The worst SharePoint practices and how to avoid them

If your business is relatively new to Microsoft’s SharePoint software, or you’ve been using it for a while but aren’t certain that you’re doing so correctly, you might want to take note of what are regarded as the worst SharePoint practices by those in the know.

We at Business Agility have put together a list of some of the most common ways in which SharePoint is misused, as well as how these can be avoided in the future to make sure you and your company are getting the very best experience from the technology.

1. A lack of understanding of its capabilities

If you don’t understand everything that SharePoint can do, then how can you possibly be using it to its best ability?

It’s important to take the time to make sure you’re aware of how the software can help you and your business – after all, its capabilities are seemingly endless.

From providing you with a platform for your company’s intranet to allowing members of staff to share and store documents on a cloud-based system – to name just two of its dozens of functions – SharePoint enables businesses to adopt a much more agile and collaborative approach to the way in which they embrace technology.

Therefore, failing to set aside time to acquaint yourself and your staff on the software’s many functions and how they can be incorporated into day-to-day business can certainly fall under the umbrella of SharePoint worst practices.

2. Failure to give the correct permissions to staff

Issues surrounding the user permissions of SharePoint are some of the most common that chief technical officers face with regard to this particular piece of software.

If staff cannot reach all of the areas of a company’s digital platform or access all of the files that they need to, frictions and complications can soon arise within an organisation, making operations markedly less efficient.

However, giving full control to everyone is not necessarily the answer, as this is not always appropriate practice.

Instead, a more useful and productive approach to the issue would be to make sure staff have all of the item level permissions that they need and know how to use SharePoint’s Group function to distribute files and information.

For instance, there is no need for more junior members of staff to have the same SharePoint user permissions as technical specialists within your company, as this is only likely to lead to needless confusion, therefore potentially hindering your firm’s productivity.

Creating a document detailing who has what permissions may be a good way to go about this. The file could be shared with everyone, meaning they can easily find out who they need to contact if they stumble across a section of the software that they cannot access.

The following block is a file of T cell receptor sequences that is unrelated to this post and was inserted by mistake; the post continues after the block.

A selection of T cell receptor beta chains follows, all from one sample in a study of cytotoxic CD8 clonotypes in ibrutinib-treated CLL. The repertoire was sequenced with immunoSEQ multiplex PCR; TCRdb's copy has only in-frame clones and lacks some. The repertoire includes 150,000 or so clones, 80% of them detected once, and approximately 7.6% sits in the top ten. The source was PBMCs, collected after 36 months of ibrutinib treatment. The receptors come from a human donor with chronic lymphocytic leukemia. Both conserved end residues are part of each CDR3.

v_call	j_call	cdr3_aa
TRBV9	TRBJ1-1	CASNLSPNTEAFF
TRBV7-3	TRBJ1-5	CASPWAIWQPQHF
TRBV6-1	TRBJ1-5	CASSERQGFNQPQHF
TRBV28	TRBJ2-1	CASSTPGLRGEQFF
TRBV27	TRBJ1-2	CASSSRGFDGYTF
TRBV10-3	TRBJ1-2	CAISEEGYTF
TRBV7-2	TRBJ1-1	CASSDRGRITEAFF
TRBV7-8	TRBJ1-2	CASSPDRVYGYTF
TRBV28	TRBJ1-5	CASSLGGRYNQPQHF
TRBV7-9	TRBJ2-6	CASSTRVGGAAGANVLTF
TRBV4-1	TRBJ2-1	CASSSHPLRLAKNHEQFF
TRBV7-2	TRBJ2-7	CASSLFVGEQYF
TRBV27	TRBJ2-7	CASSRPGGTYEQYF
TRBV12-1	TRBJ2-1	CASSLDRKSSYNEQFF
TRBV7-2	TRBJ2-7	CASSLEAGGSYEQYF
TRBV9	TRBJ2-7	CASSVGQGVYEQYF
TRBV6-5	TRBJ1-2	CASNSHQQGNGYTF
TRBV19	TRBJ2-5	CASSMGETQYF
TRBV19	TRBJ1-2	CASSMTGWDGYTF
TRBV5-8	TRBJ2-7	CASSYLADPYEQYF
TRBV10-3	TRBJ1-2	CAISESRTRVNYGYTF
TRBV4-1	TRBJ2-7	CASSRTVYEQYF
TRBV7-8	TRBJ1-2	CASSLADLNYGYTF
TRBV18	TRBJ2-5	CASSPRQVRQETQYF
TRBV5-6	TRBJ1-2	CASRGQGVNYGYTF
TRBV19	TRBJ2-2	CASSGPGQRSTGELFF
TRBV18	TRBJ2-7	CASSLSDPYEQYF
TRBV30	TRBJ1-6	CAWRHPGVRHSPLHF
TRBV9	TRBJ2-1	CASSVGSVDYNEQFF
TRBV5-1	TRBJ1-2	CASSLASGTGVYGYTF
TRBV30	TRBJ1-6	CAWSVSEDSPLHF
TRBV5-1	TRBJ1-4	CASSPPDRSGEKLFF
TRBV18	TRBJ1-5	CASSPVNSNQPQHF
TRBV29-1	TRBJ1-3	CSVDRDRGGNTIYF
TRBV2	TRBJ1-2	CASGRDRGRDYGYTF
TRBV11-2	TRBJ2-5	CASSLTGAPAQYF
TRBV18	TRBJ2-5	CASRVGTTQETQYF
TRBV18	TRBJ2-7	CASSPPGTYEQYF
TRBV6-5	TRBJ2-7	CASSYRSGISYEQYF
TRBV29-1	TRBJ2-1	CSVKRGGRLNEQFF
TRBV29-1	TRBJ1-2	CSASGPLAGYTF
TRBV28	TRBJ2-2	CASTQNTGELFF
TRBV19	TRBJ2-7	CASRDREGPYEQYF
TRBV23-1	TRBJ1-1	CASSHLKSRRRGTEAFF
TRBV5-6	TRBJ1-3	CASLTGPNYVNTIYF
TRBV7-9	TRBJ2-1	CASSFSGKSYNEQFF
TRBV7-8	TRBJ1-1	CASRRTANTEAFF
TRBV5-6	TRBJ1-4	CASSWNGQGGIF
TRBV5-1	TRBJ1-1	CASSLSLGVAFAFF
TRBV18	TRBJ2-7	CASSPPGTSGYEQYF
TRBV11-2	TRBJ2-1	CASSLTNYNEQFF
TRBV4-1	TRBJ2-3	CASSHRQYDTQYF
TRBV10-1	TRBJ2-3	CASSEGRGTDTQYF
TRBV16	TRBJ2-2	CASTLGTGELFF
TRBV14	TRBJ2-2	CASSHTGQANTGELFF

3. Not embracing its full potential

You might already use Microsoft’s SharePoint to manage your firm’s intranet, but if that’s all you’re utilising the technology for, you’re not even close to embracing its full potential.

As mentioned earlier, SharePoint can perform and manage countless functions, so if you’re unsure of how each of them could benefit your company, the team at Business Agility will be able to advise you on best practices for the getting the best possible experience from the innovative technology.

4. Relying on default settings

Similarly to most types of software, SharePoint comes with default settings, but relying solely on these is yet another example of poor practice in relation to the technology.

Customising SharePoint’s settings to make it more agile and efficient with your company’s way of working can help to significantly improve your operations.

For example, altering the settings and permissions of different areas of the software can allow chief technical officers to have a greater level of control over how information stored within the system is viewed and utilised, tightening security and potentially increasing business efficiency.

5. Failure to plan how to incorporate SharePoint into a business strategy

Finally, it’s important that to get the best experience you can from SharePoint for your company, you make sure it – and any other digital platforms and pieces of software that you use – are incorporated into your business strategy.

Having an officially documented plan in place for how the Microsoft technology will be used will provide chief technical officers, IT technicians and all other members of staff with something to refer back to showing the firm’s original intentions for how the software would be utilised, allowing it to keep on track as other business developments occur.

Planning is key in every element of a company’s operations, so it is important not to neglect this when it comes to SharePoint, or it will be difficult to benefit from the software’s full potential.

And if you’re still not sure whether or not your firm is using the technology to the best of its ability, get in touch with the Business Agility team – we’ll be able to advise you on SharePoint best practices to keep your firm as up-to-date and agile as possible.